Wednesday, 9 May 2018


Kachina has fear and tension issues, so I've known for years that I want to train her using positive reinforcement as much as possible. I've used treats successfully in teaching her to help put her halter on, pick up her feet, and to lead more politely, but I've struggled with successfully using positive reinforcement in training her to stand quietly. One problem is that it's substantially easier to train a horse to "do" something, as opposed to "not do" something. However another serious barrier has been that no positive reward has historically been strong enough to overcome her tension. When Kachina would stand in the old barn she would be so wound up that me petting her or talking to her had no effect, and she would refuse treats. Kachina is food motivated to a point, but not very strongly. Positive reinforcement only works if you have a reward that your horse is actually willing to work for. Kachina did like to go back to her friends, so every time I would leave her out I would use it as a training opportunity that she only got to be untied when she stood nicely for a minute, she only got to exit the door when she waited for me to go first, etc, but let's be honest, the training applications of that particular reward were severely limited.

We still have standing problems sometimes in the new barn, but I'm pleased to say that Kachina is now in a situation where food rewards actually work.

The other day I brought Kachina in for a thorough grooming and shedding session. She was settled for most of the time, but when a horse in a nearby stall left to go for a ride, leaving the barn door open behind them, she became extremely distracted and kept turning towards the door and pawing. I stood on her opposite side, and whenever she looked away and started pawing, I cued her flank and asked her to move over and look back towards me. Whenever she looked back to me she got a treat. When her attention stayed with me for a moment she got another treat. We spent a solid 10 minutes repeating this. Initially it took multiple cues for her to push her haunches over and stop pawing, but she always took her treat when offered (a big deal by itself). After enough repetitions she started actively wanting the treat (but I stay firm on no mugging rules), and when her attention would drift she would just swing her head towards the door instead of her whole body, and I could redirect her attention to me before she started pawing. We ended the session on this positive note and I returned her to her pen.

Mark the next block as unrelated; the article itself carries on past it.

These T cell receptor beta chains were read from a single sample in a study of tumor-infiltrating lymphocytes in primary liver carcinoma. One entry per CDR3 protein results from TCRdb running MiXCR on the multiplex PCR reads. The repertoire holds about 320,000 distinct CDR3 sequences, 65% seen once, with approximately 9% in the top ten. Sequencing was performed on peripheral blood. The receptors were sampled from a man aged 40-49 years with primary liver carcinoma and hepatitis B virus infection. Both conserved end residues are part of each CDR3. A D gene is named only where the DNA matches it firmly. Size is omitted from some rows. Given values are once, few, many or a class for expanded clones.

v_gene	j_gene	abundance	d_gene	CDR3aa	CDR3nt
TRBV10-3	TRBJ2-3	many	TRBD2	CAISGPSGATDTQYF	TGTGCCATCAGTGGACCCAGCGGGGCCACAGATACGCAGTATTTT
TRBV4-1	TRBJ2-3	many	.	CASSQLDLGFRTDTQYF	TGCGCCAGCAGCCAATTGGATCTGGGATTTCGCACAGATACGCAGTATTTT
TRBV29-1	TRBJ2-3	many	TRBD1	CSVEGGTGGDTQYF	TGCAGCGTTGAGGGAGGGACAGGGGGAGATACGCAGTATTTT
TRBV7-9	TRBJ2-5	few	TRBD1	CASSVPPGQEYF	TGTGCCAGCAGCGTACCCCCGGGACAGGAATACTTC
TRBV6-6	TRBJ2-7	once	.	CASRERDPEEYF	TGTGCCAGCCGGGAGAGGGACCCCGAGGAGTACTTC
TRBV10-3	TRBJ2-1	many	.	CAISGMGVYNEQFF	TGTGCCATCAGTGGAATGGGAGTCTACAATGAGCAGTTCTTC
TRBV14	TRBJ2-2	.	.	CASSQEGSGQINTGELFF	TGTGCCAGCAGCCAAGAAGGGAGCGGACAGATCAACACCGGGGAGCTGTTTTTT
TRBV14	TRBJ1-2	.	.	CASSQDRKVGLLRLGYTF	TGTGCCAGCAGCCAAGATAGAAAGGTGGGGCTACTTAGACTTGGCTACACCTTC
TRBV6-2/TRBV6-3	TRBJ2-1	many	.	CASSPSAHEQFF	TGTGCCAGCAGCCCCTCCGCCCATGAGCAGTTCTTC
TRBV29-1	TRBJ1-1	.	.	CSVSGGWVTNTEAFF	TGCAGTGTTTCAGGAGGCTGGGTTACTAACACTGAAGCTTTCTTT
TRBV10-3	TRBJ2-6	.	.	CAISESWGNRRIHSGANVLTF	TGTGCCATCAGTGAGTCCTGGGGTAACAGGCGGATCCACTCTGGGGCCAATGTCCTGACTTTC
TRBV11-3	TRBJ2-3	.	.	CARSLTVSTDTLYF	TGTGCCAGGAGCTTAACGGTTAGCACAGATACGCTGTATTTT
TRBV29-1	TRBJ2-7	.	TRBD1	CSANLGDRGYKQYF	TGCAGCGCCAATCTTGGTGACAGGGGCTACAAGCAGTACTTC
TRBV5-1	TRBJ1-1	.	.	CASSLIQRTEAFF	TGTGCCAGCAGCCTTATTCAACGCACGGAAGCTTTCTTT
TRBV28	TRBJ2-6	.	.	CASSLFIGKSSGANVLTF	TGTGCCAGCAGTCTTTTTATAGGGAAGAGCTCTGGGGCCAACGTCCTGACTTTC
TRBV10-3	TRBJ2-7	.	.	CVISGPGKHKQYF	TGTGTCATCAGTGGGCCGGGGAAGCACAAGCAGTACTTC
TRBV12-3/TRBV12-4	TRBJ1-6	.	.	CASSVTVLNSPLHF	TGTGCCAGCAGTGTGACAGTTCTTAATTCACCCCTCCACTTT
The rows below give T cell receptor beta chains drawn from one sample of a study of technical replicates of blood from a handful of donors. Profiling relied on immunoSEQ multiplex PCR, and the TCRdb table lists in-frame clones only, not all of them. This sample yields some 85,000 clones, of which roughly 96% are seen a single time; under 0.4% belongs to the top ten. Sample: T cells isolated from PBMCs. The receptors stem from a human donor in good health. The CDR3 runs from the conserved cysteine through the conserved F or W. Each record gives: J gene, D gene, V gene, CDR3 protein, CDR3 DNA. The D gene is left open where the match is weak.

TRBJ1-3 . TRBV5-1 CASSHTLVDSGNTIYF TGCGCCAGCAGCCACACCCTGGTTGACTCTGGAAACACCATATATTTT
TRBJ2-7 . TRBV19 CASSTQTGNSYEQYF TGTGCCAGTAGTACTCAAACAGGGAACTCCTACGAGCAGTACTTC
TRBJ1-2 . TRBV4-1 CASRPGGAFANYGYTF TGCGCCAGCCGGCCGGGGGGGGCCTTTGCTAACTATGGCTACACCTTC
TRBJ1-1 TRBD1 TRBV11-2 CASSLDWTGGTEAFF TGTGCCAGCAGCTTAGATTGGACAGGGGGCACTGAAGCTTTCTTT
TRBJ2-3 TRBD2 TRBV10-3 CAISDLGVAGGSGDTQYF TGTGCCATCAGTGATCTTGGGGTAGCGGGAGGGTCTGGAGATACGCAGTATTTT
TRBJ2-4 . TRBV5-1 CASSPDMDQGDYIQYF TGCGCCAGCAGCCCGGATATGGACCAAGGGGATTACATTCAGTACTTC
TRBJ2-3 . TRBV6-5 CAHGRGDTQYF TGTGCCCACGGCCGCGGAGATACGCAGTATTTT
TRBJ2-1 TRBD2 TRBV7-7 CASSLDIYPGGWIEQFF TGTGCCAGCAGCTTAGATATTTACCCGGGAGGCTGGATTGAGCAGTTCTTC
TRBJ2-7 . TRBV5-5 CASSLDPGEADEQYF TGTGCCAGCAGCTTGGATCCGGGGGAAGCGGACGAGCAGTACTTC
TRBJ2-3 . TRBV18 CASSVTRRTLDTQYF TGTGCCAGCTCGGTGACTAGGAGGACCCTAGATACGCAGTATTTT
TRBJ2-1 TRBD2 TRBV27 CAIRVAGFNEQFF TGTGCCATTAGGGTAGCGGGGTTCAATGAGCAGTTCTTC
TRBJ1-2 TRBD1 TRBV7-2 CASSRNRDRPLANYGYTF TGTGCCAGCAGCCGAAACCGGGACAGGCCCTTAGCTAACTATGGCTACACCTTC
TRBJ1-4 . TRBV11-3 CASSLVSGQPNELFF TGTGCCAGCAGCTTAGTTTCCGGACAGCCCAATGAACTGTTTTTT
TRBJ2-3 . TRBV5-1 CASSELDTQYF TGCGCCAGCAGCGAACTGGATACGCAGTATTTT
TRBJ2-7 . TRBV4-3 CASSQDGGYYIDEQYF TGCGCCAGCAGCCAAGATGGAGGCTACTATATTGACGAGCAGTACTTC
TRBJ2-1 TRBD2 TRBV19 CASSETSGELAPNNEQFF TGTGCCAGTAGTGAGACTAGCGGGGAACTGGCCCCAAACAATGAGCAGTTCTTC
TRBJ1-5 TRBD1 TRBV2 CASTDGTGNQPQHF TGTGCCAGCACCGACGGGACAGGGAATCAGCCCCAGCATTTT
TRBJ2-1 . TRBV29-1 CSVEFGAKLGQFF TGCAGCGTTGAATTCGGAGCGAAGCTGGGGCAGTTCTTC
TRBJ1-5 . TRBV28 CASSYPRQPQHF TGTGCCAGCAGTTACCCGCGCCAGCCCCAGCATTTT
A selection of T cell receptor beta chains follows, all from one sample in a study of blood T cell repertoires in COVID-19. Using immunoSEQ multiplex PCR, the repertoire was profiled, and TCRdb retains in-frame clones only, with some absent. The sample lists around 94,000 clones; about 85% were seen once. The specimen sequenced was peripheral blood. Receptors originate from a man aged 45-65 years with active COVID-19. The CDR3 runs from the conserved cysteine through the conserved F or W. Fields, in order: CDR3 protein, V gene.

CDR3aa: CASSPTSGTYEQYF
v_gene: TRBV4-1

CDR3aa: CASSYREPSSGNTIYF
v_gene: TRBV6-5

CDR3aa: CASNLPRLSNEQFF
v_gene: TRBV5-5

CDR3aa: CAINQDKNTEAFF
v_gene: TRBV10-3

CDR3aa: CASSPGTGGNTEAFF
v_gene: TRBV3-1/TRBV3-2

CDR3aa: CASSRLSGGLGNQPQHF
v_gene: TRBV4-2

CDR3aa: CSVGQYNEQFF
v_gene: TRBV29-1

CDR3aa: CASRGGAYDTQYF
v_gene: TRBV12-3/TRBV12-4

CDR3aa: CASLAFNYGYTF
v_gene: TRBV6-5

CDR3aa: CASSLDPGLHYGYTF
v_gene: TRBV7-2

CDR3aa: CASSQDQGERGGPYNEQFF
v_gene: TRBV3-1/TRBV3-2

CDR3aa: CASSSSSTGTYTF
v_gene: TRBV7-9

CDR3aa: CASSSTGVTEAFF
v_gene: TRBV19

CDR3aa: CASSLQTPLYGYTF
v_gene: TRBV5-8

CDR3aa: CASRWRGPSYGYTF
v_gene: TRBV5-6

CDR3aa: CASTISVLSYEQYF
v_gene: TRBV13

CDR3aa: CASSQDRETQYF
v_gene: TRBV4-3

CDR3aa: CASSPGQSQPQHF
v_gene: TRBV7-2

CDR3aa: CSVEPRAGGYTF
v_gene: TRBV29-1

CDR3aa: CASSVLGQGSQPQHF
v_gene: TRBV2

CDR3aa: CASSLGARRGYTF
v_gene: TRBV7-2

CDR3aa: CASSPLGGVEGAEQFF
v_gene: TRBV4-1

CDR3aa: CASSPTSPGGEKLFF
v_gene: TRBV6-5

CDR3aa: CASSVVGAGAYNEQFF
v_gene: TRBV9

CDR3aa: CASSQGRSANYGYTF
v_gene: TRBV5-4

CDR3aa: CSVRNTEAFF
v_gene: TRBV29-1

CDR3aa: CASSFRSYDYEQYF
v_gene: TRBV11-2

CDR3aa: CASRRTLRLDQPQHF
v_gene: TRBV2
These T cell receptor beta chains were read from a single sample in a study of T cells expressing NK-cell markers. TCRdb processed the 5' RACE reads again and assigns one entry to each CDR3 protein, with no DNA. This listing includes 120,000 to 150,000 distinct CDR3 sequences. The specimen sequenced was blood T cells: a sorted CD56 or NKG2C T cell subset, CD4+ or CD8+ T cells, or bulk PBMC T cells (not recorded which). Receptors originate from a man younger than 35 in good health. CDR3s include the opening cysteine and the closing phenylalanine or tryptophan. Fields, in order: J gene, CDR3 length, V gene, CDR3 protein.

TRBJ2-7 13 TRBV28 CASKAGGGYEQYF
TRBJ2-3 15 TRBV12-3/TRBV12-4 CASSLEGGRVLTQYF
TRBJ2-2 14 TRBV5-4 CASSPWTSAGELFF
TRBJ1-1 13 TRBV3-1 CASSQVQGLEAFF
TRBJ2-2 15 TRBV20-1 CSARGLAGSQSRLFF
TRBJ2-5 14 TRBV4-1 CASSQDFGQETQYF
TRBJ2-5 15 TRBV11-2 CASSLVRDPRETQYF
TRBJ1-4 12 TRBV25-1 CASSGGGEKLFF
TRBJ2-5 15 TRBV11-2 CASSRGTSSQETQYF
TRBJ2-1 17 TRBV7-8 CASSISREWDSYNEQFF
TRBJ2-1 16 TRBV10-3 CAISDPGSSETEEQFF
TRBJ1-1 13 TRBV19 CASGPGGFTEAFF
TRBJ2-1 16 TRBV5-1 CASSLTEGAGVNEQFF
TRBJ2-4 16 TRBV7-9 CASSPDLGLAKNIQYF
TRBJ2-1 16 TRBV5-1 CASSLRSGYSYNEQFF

Since then we've repeated this same exercise a few times. The layout of the barn is useful for me because she always want to pay attention down one end of the alley so I can stand on her other side to reward her for re-directing focus to me. Some days have been better than others, but I have been able to get some positive response each time. We have a lot of steps remaining to transition this refocusing exercise into consistently standing quietly, but I have hope that we'll get there now that we actually have a functional positive training tool. 

Has anyone else struggled with clicker or reward-based training with a horse who wasn't food motivated enough?


  1. Luckily all mine wants is scratches and cookies all day every day, even if it's the apocalypse, so clicker training was quite easy for him. I tend to use a fanny pack (I am very fashionable at the barn, it's true) full of grain that he likes vs cookies. He seems to want to work for the grain for longer than the cookies.

    The that TC will work for is scratching the withers, it's a primary reinforcer because it lowers their heart rate so they will work for it. I've used it a TON undersaddle just without clicks and it's been instrumental for his dressage training I think.

    Good luck! I love clicker training.

  2. I think Nicole's horse wasn't that food motivated to start but then he became a food hound after

  3. If any animal is stressed they will often refuse treats. For Carmen the answer has never been treats but to give her a task and help her focus on it.